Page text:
Posted in Assessment, Perspectives from the Field

Perspectives from the Field: A Private Practice SLP’s Take on Assessment

I recently spoke to a private practice SLP with great insights regarding the assessment process. Due to this SLP’s extensive experience in the field prior to working in private practice (some of her previous experience includes working in the school board, at the Geneva Centre for Autism, as part of a preschool speech and language initiative, in acute and long-term care facilities, etc.), the information she shared with me was based on many years of experience working with a diverse population of clients.

Before seeing the child and parent, this SLP conducts a phone screening to gather information when she receives a new referral. This is especially helpful in cases where the child’s L1 (Native of first language) may not be English, so that she can learn about the child’s exposure to English and other language(s) as well as the child’s expression style (i.e., communicates in L2 but understands L1) prior to the assessment. She will occasionally use parents as translators (when the parents have good mastery of English, and after providing careful instruction regarding what the parent can and cannot say to the child) during the assessment of bilingual/multilingual children, but will note this in the report since there could be issues with reliability using this method. Sometimes she will conduct informal observation during language-based play for most of the first visit with the child, in order to determine which areas need to be investigated further using the appropriate standardized test(s). However, she mentioned that tests like the CELF-4 (or even using a few of the subtests of the CELF) are helpful to get an idea of a wide variety of language skills.

One important consideration which impacts this SLP’s assessment process is the family’s financial resources (i.e., if a family has limited insurance coverage for SLP services, and cannot afford to pay for more services beyond this coverage). For this reason, the SLP stated that she approaches assessment as “diagnostic therapy” – similar to what we have been discussing in class as ‘dynamic assessment’. I think this is a good strategy to ensure that too many hours and dollars aren’t spent on assessment, since many parents bring their children to my course partner’s private practice because their child is not receiving/did not receive direct intervention in the school board (the SLP mentioned that many school board SLPs in the GTA only provide consultation and Tier 1 or Tier 2 intervention).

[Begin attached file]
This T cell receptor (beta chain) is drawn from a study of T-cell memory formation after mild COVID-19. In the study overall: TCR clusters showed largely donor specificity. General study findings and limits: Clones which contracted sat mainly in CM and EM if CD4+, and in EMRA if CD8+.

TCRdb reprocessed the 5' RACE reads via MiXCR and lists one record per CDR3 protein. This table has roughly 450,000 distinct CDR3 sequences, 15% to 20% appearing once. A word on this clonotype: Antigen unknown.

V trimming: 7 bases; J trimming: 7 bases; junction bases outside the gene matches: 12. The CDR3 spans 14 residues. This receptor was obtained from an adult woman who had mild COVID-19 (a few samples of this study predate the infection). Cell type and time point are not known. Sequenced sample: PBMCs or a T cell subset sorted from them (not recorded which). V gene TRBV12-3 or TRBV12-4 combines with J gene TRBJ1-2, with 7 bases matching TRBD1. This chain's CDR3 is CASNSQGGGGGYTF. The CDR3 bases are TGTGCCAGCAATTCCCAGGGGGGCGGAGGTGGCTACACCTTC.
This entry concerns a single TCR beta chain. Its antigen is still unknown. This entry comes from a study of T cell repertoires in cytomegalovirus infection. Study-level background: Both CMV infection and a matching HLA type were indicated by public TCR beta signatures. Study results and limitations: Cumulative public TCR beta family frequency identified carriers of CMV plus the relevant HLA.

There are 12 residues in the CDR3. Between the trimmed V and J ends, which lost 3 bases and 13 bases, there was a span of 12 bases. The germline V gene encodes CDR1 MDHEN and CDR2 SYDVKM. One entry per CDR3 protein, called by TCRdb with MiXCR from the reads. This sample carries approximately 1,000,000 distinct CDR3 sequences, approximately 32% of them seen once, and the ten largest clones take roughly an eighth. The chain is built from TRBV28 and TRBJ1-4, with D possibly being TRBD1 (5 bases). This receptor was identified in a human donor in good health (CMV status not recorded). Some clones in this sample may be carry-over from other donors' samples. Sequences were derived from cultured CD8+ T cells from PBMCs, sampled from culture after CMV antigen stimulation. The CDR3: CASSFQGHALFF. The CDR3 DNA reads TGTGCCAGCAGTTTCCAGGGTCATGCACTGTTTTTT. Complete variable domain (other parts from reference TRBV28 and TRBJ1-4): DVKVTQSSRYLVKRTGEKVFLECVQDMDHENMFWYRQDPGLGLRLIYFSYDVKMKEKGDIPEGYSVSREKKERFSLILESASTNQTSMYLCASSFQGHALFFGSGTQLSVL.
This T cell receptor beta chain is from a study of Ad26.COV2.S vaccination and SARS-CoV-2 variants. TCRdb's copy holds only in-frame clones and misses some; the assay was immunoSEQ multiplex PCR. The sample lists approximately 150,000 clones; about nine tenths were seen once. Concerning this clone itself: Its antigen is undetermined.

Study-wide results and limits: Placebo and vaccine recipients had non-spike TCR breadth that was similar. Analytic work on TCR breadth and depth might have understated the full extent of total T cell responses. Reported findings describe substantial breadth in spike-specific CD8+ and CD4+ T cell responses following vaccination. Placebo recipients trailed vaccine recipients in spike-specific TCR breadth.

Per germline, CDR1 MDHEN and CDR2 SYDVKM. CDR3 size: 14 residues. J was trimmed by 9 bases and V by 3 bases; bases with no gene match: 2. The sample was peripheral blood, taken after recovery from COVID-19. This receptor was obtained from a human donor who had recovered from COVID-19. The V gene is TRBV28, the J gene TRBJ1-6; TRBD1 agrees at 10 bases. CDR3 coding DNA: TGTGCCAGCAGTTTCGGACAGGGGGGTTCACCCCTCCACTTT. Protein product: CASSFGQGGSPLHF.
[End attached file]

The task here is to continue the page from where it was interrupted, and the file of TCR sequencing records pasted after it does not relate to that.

The SLP also stressed the importance of observing children during assessment because these observations can reveal valuable information beyond raw scores. For example, if you asked a child to complete a written sample in two minutes and the child only produced two sentences, this may have been due to motivation (child quickly wrote two sentences and then was looking around and fidgeting for the rest of the time) rather than actual difficulties with production (child took two minutes to slowly write out each word in the sentences), or vice versa. Beyond observation, she mentioned that we should listen and ask children what they find difficult too, because sometimes they are able to effectively describe why they find a certain task or skill difficult.

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Posted in Perspectives from the Field, Reading

Perspectives from the Field: Speaking to a School Board SLP (Part III)

I recently spoke to an SLP in the Peel District School Board about her thoughts on service delivery in the school board.

Reading Programs